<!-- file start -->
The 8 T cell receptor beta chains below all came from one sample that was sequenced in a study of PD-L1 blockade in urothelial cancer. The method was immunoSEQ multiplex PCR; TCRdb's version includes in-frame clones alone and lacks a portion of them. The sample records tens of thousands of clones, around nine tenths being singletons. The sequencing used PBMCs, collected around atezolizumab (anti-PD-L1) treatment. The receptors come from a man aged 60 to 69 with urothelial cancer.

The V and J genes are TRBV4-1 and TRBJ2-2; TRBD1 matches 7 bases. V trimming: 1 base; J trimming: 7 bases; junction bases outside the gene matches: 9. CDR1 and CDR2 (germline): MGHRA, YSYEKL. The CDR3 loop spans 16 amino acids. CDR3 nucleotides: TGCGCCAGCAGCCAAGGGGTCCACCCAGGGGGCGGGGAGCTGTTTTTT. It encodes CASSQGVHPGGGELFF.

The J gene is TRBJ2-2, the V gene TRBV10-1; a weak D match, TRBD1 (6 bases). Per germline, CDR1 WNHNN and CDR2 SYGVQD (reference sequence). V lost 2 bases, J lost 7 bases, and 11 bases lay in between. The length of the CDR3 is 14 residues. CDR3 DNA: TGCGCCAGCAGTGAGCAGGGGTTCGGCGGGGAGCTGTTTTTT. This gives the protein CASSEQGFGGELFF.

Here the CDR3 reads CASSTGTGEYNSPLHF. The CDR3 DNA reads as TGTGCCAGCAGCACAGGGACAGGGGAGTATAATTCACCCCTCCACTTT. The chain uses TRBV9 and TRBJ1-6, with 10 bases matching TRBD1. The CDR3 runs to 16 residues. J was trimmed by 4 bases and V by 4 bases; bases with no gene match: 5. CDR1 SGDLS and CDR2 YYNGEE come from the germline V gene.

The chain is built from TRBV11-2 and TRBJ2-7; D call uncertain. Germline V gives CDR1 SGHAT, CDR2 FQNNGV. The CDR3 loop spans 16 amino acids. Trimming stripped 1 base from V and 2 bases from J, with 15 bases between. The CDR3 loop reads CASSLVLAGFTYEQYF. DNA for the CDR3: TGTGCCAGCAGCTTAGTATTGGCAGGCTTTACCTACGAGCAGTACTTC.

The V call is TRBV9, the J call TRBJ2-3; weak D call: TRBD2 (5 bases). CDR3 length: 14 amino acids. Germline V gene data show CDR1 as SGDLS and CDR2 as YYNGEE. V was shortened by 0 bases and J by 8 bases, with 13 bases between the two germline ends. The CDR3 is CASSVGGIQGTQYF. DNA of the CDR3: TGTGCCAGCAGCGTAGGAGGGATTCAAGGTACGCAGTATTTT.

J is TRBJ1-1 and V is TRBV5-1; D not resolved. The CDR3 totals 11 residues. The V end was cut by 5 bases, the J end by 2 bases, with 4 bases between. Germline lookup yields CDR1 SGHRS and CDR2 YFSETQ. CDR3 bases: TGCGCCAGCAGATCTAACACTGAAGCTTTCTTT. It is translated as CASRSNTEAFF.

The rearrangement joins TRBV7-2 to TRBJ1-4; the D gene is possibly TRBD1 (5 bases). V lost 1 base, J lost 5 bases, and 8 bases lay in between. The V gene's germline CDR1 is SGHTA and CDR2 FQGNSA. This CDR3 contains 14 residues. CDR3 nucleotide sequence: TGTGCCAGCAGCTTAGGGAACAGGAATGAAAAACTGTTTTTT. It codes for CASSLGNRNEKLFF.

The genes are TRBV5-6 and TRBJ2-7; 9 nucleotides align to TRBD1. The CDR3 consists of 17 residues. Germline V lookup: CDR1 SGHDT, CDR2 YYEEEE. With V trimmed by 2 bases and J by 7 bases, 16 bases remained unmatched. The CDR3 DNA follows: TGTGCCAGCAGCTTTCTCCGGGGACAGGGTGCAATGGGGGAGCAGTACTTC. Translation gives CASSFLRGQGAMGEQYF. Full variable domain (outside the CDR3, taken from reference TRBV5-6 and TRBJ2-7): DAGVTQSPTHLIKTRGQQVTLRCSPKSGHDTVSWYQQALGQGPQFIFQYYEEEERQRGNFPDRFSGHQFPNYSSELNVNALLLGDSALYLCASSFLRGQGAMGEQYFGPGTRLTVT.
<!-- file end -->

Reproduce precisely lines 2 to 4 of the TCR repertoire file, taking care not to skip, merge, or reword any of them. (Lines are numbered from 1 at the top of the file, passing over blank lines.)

The V and J genes are TRBV4-1 and TRBJ2-2; TRBD1 matches 7 bases. V trimming: 1 base; J trimming: 7 bases; junction bases outside the gene matches: 9. CDR1 and CDR2 (germline): MGHRA, YSYEKL. The CDR3 loop spans 16 amino acids. CDR3 nucleotides: TGCGCCAGCAGCCAAGGGGTCCACCCAGGGGGCGGGGAGCTGTTTTTT. It encodes CASSQGVHPGGGELFF.

The J gene is TRBJ2-2, the V gene TRBV10-1; a weak D match, TRBD1 (6 bases). Per germline, CDR1 WNHNN and CDR2 SYGVQD (reference sequence). V lost 2 bases, J lost 7 bases, and 11 bases lay in between. The length of the CDR3 is 14 residues. CDR3 DNA: TGCGCCAGCAGTGAGCAGGGGTTCGGCGGGGAGCTGTTTTTT. This gives the protein CASSEQGFGGELFF.

Here the CDR3 reads CASSTGTGEYNSPLHF. The CDR3 DNA reads as TGTGCCAGCAGCACAGGGACAGGGGAGTATAATTCACCCCTCCACTTT. The chain uses TRBV9 and TRBJ1-6, with 10 bases matching TRBD1. The CDR3 runs to 16 residues. J was trimmed by 4 bases and V by 4 bases; bases with no gene match: 5. CDR1 SGDLS and CDR2 YYNGEE come from the germline V gene.